I’m employed! Now what? This panel will provide an overview of the financial advisor’s role in business bankruptcy cases, including gathering pre-petition data (e.g., two-year disbursement activity, financial statements, appraisals, insurance policies, payroll registers), preparing bankruptcy forms (bankruptcy schedules, Statements of Financial Affairs (SOFAs), monthly operating reports), investigating preferences and fraudulent transfers, tax-reporting requirements (pre-petition tax returns, payroll tax returns), and winding down pre-petition profit-sharing and retirement plans.

Shanté M. George

Baker Tilly Virchow Krause, LLP; New York

Arnaldo Garcia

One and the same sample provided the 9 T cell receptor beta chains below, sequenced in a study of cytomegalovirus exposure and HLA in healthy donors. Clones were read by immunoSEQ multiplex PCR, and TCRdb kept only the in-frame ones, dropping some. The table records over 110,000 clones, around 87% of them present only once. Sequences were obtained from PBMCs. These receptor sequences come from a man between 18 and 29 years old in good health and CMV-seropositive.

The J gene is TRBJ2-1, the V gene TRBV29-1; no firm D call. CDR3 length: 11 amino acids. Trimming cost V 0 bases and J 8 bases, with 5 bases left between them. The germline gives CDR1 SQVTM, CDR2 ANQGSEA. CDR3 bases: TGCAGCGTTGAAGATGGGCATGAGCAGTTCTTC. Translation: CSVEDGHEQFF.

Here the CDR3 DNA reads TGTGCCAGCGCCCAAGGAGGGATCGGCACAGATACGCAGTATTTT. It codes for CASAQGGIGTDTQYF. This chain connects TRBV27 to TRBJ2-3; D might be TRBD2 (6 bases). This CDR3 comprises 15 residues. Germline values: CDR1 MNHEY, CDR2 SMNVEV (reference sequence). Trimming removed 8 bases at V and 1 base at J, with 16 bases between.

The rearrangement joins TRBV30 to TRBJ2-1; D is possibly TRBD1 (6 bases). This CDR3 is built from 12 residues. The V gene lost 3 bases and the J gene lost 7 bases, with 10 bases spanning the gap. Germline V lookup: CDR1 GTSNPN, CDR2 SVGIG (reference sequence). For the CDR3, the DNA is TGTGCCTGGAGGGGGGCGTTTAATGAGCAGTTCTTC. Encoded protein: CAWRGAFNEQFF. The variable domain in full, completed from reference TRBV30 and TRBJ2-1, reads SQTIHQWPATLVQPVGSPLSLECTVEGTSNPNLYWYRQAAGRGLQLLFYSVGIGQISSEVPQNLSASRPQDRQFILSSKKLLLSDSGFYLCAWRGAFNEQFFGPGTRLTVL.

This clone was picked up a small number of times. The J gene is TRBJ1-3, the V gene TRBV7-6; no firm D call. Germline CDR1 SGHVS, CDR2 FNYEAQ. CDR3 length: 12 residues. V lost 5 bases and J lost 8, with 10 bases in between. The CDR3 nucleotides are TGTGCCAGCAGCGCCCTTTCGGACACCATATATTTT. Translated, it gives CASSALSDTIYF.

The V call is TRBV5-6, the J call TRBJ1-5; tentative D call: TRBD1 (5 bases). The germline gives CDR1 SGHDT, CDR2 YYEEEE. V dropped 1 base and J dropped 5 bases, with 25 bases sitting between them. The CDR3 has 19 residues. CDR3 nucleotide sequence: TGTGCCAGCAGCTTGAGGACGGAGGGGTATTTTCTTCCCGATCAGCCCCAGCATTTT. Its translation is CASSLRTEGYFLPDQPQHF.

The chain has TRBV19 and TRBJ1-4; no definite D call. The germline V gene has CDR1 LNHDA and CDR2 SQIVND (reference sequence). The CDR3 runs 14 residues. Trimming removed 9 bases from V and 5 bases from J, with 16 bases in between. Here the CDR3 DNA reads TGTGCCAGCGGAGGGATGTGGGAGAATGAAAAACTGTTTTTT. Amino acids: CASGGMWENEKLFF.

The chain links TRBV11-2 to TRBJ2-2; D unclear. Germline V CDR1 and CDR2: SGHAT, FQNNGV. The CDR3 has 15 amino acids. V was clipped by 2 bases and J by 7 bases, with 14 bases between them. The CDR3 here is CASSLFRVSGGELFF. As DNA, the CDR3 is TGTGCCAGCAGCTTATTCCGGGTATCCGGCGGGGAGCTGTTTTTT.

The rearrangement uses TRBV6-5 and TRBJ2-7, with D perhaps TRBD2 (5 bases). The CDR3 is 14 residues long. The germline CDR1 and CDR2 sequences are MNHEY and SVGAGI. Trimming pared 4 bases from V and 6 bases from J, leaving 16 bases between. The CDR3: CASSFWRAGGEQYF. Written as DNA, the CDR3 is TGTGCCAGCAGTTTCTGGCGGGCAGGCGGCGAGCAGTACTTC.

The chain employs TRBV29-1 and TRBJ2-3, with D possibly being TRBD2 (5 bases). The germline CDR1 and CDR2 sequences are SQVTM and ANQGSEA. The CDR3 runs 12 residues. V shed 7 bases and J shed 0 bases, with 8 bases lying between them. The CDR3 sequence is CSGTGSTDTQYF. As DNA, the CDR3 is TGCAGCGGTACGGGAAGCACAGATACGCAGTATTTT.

CPA; San Juan, Puerto Rico

Anibal Jover Pages

Jover & Leon CPA LLC; San Juan, Puerto Rico

Melissa M. Root

Jenner & Block; Chicago

Robert P. Wexler

The Tron Group; Boston

Business Track: Chapter 11: Practical Skills and Case Law Update

This panel will provide a “chapter 11 crash course” for attorneys who are new to chapter 11 practice or who are looking for an overall refresher and update on chapter 11 basics and trends. The panelists will begin with a discussion of the different uses of chapter 11 (voluntary vs. involuntary; reorganization vs. liquidation; plan vs. § 363 sale). The panel will then discuss litigation skills and practice pointers for chapter 11 attorneys, concluding with a discussion of recent “hot topic” case law developments in the chapter 11 context of which every chapter 11 attorney should be aware.

Hon. Enrique S. Lamoutte, Moderator

U.S. Bankruptcy Court (D. P.R.); San Juan

Antonio A. Arias-Larcada